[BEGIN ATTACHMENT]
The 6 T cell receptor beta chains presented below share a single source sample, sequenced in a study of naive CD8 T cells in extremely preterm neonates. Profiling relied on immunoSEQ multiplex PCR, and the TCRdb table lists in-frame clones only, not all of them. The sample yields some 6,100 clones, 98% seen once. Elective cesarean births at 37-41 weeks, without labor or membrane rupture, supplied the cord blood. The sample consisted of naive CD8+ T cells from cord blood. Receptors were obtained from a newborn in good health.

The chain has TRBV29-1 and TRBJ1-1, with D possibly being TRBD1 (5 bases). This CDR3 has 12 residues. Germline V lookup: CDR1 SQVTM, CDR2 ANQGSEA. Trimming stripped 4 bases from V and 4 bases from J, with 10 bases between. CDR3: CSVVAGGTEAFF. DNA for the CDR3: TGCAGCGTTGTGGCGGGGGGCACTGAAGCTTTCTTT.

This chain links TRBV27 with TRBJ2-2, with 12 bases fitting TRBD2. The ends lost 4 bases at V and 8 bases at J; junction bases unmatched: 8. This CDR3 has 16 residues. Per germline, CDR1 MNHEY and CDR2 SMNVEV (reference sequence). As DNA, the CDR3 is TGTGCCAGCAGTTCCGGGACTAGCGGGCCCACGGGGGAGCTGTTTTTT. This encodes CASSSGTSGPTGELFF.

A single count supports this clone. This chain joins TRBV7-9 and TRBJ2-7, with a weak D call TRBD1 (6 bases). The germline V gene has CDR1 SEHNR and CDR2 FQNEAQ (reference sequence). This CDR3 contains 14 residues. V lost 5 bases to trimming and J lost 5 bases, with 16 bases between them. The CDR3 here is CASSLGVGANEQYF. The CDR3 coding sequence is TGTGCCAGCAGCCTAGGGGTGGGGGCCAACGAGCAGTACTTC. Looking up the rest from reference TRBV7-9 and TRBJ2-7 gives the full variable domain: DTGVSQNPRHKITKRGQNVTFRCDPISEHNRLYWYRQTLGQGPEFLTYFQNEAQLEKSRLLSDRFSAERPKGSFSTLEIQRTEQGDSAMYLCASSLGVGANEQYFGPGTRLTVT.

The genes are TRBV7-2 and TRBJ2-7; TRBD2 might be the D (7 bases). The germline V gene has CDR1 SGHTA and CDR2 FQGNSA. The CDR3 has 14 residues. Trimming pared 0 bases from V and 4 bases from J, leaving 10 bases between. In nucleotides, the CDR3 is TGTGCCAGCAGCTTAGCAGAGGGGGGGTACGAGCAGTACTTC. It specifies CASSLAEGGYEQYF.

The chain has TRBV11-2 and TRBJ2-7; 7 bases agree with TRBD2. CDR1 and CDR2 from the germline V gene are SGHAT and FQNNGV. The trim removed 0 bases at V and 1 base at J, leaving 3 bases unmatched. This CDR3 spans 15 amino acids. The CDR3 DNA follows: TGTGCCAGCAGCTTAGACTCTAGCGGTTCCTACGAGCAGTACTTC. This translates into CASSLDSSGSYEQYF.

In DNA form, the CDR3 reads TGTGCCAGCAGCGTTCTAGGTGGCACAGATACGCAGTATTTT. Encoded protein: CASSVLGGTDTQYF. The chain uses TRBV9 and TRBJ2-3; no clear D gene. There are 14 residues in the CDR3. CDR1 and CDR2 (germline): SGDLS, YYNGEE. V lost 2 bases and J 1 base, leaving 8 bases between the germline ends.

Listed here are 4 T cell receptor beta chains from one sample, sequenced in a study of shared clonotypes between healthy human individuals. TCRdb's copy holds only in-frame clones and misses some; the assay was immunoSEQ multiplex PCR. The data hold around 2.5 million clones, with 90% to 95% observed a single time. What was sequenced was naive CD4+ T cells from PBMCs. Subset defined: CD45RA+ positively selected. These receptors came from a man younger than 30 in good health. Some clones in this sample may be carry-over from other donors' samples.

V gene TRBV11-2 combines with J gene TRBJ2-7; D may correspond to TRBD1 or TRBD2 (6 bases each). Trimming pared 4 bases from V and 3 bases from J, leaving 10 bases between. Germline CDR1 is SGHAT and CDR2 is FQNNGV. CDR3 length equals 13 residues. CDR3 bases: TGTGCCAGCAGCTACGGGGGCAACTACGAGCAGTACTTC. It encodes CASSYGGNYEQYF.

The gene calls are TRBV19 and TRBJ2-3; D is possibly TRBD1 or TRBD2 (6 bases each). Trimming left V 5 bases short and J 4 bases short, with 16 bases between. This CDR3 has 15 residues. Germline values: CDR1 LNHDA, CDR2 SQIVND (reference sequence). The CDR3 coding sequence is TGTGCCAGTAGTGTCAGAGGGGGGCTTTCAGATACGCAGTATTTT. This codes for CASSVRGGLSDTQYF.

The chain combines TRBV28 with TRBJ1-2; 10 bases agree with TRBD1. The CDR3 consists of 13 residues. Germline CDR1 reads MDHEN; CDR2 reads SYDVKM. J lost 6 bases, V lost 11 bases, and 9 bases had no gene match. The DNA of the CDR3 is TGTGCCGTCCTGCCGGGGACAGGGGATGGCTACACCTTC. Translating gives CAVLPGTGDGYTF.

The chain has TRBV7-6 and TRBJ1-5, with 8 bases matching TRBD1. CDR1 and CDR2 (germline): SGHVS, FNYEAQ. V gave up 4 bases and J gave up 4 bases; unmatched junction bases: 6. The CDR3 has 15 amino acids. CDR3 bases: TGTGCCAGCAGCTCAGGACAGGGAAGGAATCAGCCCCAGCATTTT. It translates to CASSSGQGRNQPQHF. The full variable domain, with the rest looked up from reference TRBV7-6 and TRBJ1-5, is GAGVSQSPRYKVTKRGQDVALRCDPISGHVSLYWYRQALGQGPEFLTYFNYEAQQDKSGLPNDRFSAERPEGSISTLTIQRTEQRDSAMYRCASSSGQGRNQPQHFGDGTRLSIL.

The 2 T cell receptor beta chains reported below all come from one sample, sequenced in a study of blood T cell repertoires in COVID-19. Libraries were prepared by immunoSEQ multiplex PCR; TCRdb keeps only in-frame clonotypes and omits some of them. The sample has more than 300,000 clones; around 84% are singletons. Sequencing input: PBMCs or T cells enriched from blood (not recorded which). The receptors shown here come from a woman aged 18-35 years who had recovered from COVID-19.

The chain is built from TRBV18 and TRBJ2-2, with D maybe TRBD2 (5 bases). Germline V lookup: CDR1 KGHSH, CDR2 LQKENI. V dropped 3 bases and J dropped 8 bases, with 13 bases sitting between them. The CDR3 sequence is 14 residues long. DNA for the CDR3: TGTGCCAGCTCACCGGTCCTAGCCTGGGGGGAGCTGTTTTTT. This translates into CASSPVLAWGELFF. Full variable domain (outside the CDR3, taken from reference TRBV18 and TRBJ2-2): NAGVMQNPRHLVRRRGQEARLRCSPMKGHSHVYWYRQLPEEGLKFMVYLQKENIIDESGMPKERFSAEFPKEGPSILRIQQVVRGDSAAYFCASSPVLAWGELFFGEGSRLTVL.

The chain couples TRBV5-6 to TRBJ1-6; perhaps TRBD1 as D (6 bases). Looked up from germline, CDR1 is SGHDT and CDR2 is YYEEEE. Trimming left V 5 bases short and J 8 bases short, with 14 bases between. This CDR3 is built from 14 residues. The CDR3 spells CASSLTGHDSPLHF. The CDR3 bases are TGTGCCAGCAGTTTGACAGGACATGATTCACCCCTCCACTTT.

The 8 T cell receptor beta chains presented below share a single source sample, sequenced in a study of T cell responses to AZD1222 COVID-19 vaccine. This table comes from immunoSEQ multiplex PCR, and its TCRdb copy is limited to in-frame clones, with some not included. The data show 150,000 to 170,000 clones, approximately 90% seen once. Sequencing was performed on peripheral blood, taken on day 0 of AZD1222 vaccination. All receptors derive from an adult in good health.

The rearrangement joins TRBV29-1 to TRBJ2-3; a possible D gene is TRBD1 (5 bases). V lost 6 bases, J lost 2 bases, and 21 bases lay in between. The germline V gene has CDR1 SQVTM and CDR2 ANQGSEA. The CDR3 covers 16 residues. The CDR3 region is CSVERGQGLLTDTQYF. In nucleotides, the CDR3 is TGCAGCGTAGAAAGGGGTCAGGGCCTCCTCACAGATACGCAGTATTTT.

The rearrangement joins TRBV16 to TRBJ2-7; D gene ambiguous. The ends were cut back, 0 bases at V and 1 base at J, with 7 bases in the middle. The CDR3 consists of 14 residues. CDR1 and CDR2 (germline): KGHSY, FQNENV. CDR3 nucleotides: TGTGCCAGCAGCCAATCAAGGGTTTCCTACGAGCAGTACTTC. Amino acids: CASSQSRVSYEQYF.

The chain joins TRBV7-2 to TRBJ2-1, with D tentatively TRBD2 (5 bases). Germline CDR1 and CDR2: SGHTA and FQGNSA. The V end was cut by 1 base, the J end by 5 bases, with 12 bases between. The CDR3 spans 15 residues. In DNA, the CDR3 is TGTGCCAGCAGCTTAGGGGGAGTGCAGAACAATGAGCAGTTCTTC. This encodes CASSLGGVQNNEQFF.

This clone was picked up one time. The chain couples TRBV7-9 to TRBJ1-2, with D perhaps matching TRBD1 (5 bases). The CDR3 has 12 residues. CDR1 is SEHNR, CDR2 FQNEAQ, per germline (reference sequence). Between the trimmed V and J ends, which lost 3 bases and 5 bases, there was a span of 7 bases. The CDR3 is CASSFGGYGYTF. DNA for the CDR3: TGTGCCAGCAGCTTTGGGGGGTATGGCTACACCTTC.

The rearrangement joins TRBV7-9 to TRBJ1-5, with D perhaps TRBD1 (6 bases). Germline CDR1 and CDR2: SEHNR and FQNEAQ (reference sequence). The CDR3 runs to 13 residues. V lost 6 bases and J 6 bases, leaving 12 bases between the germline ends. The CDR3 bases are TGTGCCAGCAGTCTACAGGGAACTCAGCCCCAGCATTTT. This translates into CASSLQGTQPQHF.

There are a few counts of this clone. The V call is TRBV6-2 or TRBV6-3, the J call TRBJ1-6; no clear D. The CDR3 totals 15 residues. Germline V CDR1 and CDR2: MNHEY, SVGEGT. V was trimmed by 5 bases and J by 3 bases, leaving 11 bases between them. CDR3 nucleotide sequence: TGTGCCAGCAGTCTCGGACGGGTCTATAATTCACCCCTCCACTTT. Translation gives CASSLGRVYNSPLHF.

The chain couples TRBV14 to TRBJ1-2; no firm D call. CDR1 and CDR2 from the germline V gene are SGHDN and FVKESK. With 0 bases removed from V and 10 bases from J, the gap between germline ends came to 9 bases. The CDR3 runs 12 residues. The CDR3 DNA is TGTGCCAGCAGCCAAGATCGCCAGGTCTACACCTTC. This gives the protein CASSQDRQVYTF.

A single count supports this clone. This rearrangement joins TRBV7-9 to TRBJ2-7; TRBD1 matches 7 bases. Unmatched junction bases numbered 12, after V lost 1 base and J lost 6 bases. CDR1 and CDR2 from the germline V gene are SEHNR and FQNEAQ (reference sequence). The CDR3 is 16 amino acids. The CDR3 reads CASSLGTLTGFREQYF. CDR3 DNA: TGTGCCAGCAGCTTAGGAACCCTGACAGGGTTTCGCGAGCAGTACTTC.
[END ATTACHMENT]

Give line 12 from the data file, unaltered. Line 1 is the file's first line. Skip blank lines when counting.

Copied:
The chain has TRBV7-6 and TRBJ1-5, with 8 bases matching TRBD1. CDR1 and CDR2 (germline): SGHVS, FNYEAQ. V gave up 4 bases and J gave up 4 bases; unmatched junction bases: 6. The CDR3 has 15 amino acids. CDR3 bases: TGTGCCAGCAGCTCAGGACAGGGAAGGAATCAGCCCCAGCATTTT. It translates to CASSSGQGRNQPQHF. The full variable domain, with the rest looked up from reference TRBV7-6 and TRBJ1-5, is GAGVSQSPRYKVTKRGQDVALRCDPISGHVSLYWYRQALGQGPEFLTYFNYEAQQDKSGLPNDRFSAERPEGSISTLTIQRTEQRDSAMYRCASSSGQGRNQPQHFGDGTRLSIL.